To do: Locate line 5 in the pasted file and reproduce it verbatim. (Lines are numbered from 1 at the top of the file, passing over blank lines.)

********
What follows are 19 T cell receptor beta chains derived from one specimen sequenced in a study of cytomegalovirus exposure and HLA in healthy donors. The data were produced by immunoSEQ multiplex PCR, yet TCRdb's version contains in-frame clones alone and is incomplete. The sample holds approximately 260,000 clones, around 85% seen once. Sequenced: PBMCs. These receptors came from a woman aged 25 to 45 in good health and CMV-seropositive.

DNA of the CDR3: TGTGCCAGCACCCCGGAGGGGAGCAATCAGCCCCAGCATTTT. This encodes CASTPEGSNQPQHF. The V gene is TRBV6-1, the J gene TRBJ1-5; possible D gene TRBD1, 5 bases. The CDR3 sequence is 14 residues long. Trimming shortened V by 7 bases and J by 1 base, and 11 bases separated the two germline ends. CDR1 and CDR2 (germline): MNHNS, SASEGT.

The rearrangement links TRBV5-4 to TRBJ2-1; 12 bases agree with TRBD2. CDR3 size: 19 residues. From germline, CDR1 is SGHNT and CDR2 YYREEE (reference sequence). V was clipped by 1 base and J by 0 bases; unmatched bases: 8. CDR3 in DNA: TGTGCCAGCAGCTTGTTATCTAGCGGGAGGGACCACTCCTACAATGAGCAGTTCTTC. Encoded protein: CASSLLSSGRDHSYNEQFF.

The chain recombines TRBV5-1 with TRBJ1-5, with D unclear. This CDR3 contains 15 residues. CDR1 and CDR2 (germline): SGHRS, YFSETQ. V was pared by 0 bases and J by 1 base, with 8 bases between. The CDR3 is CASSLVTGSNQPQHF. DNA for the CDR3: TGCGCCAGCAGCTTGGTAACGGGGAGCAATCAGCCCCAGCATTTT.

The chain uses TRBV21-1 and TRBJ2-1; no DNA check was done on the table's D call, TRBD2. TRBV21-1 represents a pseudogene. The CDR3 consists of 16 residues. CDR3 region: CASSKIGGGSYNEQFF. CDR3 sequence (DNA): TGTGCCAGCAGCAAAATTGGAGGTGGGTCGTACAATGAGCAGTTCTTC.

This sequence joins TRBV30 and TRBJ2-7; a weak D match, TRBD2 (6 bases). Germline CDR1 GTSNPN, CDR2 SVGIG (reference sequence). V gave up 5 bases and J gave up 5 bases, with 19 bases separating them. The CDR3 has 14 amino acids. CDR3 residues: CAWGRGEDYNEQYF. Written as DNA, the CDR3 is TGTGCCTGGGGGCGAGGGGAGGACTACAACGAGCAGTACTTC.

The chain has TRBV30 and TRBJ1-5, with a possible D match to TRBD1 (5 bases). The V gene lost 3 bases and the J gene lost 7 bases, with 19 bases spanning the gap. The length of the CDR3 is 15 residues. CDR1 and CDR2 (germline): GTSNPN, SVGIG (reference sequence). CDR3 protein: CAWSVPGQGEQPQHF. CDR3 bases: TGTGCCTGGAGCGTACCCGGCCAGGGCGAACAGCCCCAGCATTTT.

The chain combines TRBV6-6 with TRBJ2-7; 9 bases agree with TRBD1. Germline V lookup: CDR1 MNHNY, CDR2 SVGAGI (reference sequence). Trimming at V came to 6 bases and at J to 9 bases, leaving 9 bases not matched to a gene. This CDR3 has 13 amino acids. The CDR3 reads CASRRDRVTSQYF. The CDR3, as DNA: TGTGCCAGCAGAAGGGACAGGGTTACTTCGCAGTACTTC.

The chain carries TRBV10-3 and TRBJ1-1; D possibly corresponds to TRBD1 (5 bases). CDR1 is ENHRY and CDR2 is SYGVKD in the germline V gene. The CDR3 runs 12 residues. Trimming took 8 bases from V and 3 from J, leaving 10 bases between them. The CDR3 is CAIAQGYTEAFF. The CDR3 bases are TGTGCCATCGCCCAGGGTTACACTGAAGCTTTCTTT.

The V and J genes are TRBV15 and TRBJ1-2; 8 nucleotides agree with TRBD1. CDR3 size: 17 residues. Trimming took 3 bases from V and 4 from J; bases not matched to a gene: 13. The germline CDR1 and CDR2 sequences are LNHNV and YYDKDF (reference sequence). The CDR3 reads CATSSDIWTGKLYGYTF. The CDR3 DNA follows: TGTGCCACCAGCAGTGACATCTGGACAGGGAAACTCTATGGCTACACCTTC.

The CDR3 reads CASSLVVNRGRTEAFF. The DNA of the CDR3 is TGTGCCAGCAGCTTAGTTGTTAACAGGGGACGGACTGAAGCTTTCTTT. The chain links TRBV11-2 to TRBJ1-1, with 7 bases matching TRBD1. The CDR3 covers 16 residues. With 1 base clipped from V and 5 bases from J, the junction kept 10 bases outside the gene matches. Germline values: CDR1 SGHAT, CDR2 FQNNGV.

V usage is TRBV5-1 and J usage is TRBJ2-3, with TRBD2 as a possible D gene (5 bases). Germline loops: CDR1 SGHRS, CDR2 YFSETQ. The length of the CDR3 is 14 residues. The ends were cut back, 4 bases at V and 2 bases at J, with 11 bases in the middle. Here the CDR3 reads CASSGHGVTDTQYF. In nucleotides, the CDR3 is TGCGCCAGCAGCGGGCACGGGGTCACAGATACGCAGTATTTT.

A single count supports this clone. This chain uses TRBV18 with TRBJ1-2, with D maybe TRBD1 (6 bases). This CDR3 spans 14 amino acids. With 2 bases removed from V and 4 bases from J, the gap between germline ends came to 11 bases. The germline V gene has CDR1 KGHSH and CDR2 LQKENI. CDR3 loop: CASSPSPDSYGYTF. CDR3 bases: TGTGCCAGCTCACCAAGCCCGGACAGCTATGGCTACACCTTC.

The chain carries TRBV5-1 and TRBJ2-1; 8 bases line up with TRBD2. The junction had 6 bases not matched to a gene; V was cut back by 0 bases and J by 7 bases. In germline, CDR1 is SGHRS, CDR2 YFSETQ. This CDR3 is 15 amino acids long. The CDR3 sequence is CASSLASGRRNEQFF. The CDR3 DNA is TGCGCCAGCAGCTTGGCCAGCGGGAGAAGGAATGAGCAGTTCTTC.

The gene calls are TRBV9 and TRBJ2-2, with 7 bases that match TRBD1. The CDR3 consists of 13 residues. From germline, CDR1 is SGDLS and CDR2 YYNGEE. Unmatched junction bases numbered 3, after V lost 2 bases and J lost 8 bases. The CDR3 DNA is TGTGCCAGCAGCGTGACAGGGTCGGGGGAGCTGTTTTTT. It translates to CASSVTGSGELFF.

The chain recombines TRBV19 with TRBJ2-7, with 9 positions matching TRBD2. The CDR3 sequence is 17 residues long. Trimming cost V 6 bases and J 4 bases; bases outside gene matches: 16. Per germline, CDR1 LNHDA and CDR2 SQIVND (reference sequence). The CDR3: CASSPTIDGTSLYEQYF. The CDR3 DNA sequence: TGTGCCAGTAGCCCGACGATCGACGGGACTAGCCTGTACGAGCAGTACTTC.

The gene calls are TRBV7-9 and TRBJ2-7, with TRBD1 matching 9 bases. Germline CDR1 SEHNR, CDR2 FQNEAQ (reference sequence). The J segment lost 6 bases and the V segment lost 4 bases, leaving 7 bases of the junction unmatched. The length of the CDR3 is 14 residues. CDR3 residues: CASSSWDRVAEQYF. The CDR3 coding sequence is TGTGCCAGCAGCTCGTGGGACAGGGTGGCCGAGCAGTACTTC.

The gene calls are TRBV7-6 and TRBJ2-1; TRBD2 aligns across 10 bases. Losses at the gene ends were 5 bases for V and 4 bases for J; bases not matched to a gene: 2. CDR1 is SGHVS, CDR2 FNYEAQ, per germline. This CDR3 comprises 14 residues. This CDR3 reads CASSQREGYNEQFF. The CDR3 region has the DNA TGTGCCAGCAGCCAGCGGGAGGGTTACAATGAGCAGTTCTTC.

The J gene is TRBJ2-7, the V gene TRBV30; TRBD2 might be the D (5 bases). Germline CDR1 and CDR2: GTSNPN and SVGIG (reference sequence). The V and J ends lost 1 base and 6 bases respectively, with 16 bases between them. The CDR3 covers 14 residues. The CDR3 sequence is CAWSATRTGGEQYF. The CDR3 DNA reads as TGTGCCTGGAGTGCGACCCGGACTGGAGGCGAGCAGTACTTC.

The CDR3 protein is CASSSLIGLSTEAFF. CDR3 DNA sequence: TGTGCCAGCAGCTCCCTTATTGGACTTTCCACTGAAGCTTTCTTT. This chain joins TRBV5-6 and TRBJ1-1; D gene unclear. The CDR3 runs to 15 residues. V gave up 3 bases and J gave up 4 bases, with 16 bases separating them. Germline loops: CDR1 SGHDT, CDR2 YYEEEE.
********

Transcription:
The chain uses TRBV21-1 and TRBJ2-1; no DNA check was done on the table's D call, TRBD2. TRBV21-1 represents a pseudogene. The CDR3 consists of 16 residues. CDR3 region: CASSKIGGGSYNEQFF. CDR3 sequence (DNA): TGTGCCAGCAGCAAAATTGGAGGTGGGTCGTACAATGAGCAGTTCTTC.